Whether you're a professional office manager or a first grader, paperwork is a part of your life. With paperwork comes tape, folders, paperclips, pens, scissors, staples, and a bunch of other stuff that clutters up drawers, desks, and entire office areas. Though paper is recyclable, it still seems wasteful when you think of all the business cards, calendars, newsletters, appointment reminders, and bills that have gone through your home. Today we're going to stem the flow and make your office, whether it's a counter or a whole room, into a manageable, organized space.
Let's start by listing the things you need from an office. I surf the web, manage my finances, work on my writing, schedule appointments, write letters, put together photo albums, and review to-do lists. You may draw, coordinate schedules, book vacations, conduct business, place orders, or plan for the future. An office serves many purposes, but I find it to be helpful to identify the ones you use most. When you know what you do most often in your office, you know what processes you'll use often, and what supplies you'll need.
Luckily, we live in a time where almost everything can be digitized and managed online. The fastest way to get rid of office supplies is to put everything online. When you e-mail documents, use Google calendar, shop and pay bills online, and keep digital records, all you need for an office is a laptop. I used to aspire to this kind of simplicity, but for many things I work more easily off of paper. For example, I keep a paper calendar, rely on a physical address book, and prefer to send handwritten letters and cards. I also receive printed papers from organizations for my grant writing work, keep important documents in physical form, and relish writing and drawing in a journal. I used to have boxes of office supplies and paperwork, but have since cut my things down to one shoe-box of supplies and two magazine files of paper. I miss nothing, and actually find myself more creative without all the junk confusing my senses.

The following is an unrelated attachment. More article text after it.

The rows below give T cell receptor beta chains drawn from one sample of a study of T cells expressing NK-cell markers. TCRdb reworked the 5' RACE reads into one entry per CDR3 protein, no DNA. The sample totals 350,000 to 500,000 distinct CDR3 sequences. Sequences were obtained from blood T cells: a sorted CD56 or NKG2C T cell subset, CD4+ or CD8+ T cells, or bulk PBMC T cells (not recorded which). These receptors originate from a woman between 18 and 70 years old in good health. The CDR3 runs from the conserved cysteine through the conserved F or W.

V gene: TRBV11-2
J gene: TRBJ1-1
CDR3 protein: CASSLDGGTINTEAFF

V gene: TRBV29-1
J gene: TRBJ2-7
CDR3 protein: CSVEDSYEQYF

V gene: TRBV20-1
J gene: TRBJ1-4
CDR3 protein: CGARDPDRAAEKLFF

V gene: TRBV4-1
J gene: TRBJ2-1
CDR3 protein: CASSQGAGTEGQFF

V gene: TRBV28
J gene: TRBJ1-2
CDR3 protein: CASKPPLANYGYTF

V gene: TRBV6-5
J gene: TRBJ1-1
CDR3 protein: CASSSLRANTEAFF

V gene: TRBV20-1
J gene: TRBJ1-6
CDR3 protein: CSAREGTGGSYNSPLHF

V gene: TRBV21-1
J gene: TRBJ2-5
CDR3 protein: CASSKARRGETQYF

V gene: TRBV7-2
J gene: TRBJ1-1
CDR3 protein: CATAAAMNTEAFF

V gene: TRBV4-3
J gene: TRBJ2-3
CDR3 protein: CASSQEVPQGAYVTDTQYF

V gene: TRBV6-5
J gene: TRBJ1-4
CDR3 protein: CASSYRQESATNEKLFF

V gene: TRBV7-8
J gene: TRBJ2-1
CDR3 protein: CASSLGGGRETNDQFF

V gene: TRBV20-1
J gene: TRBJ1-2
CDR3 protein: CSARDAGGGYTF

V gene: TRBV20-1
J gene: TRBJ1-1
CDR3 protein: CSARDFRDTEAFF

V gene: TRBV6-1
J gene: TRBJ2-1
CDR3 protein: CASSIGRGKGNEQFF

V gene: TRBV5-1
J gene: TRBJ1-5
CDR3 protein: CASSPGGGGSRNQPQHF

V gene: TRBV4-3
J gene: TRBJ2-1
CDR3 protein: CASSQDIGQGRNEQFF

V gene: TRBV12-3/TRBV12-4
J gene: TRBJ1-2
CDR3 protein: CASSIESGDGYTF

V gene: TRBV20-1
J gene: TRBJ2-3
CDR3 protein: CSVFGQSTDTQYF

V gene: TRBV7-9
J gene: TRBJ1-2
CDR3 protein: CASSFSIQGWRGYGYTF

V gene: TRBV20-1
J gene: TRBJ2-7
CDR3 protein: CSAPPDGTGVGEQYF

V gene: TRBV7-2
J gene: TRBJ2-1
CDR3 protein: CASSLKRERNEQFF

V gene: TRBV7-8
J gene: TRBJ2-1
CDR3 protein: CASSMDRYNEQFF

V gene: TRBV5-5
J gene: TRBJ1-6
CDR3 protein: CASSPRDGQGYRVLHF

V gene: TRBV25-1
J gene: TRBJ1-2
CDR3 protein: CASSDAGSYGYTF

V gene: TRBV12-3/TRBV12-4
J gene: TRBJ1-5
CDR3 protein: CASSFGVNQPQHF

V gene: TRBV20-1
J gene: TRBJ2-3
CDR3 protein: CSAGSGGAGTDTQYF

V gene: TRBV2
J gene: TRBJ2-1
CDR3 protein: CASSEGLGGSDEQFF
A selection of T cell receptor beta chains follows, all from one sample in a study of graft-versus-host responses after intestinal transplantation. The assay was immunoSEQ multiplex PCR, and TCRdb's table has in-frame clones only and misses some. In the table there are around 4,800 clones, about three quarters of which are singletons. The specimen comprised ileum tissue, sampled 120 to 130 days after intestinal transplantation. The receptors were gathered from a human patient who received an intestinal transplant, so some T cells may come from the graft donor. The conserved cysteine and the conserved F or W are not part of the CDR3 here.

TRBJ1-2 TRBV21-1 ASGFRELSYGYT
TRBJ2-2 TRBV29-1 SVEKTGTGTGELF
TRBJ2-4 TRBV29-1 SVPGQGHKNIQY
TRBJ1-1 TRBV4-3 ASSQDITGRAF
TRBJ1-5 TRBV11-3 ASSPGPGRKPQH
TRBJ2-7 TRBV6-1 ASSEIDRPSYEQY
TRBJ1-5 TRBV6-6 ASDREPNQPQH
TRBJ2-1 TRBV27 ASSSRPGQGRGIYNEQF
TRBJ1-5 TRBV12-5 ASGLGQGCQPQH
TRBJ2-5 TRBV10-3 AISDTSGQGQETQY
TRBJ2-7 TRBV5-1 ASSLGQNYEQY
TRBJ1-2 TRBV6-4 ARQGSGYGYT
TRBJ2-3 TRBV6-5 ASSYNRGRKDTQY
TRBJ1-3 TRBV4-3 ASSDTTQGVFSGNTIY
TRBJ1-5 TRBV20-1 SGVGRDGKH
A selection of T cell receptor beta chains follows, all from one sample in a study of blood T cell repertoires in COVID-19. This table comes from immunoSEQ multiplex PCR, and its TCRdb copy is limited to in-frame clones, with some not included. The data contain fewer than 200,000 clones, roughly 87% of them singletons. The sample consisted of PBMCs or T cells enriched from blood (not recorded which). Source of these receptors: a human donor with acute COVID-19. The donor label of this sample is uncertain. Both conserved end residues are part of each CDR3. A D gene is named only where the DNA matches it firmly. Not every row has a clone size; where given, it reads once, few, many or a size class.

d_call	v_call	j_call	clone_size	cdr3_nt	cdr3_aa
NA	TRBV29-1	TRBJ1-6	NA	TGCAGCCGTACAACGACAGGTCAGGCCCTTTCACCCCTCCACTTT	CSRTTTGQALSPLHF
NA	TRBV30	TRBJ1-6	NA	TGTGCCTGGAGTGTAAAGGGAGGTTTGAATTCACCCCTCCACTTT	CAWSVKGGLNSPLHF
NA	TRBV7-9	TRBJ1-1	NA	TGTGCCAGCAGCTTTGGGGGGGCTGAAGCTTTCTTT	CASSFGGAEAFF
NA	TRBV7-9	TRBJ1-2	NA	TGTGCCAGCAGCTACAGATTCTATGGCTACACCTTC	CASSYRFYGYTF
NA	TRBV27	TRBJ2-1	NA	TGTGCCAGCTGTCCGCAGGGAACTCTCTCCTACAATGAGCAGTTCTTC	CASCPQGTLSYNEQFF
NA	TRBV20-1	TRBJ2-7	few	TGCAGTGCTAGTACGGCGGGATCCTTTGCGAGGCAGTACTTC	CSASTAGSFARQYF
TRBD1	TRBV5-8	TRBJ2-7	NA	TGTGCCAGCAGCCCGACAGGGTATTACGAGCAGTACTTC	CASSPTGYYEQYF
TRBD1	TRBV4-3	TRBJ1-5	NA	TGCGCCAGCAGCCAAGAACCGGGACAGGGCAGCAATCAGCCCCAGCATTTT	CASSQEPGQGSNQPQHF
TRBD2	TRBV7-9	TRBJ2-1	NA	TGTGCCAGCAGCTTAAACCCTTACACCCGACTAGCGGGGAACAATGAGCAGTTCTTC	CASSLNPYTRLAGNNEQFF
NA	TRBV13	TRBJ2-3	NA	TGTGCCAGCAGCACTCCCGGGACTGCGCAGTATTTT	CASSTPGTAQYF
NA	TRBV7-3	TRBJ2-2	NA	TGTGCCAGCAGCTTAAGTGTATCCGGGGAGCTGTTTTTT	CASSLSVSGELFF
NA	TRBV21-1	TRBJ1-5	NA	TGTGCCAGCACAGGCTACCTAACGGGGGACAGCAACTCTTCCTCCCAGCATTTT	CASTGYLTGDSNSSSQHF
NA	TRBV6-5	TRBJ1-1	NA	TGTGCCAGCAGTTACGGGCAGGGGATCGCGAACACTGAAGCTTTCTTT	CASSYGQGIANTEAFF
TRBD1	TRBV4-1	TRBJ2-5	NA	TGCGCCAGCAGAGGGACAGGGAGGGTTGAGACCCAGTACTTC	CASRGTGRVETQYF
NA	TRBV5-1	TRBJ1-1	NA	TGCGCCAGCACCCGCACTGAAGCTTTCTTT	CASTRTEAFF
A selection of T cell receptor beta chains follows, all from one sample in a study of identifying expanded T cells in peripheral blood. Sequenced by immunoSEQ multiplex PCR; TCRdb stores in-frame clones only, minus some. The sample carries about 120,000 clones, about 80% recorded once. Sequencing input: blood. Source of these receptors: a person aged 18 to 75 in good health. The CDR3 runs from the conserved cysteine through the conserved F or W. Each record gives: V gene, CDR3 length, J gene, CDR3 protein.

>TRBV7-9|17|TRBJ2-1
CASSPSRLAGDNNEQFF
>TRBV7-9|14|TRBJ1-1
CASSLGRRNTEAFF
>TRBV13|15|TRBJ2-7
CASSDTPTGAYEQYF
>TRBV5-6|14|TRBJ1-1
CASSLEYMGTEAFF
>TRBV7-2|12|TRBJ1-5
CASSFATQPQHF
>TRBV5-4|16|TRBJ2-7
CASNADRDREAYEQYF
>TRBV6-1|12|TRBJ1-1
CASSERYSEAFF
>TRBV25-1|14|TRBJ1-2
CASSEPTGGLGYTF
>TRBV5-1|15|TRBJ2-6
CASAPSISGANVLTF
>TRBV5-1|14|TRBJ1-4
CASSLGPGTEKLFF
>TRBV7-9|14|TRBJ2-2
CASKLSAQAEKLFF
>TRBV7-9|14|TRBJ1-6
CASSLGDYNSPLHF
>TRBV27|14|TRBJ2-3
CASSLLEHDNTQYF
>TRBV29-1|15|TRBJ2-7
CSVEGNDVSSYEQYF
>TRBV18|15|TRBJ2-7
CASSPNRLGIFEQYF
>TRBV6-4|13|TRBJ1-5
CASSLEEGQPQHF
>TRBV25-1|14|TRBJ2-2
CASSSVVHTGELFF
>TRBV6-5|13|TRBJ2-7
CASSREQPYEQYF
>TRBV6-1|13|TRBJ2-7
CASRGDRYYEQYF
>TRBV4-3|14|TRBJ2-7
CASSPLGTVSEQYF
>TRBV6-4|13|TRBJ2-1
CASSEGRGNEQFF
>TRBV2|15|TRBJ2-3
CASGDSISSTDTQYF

The first, and most expensive (but also most impactful) thing I did was get a scanner and scan everything I could. I took apart my yearbooks, went through years of letters, and got rid of all of my old schoolwork. I have everything in digital form now, which gives me peace of mind (further enabled by regularly backing up my computer), and I keep only the most important things in their original paper form. This allowed me to get a few vertical files and keep all of my papers in six inches of bookshelf space, rather than several cubic feet of file-box storage.
Next, I went through my common processes, and looked at what I needed to complete them. A dependable pen with a few replacement ink cartridges in reserve, index cards, post-it notes, a pair of scissors, some glue, a Sharpie, a small amount of paper clips, note paper, a few vertical file folders, and some art supplies were all I really needed. Staples were replaced by paper clips, tape was replaced by glue, and I saved a lot of space by choosing not to have a printer. What I do need to print off I can go to the local copy shop for; the extra effort makes sure I don't mindlessly print anything I don't need.
Now I have more space in my home office (really just a desk in the corner), and I never wonder what to do with myself when something comes up. I have a dedicated to-do list on my phone, a calendar in the back of my journal, an index card full of thoughts and ideas, a computer for my bills, and a scanner for anything I want to look at later. I decline reminder cards by writing appointments in my calendar as soon as they're made, take pictures of business cards with my phone and hand them right back, and get so little junk mail that it's easy to call the company and be removed from their mailing list. By identifying things I do regularly, and working out the best way for me to take care of them, I've streamlined my time, gotten rid of clutter I don't need, and ended the once-endless flow of paper through my home. I have a lighter footstep on the planet, but more importantly, less weight on my mind.
First time reading about a hundred steps to zero waste? Go here for the introduction and index.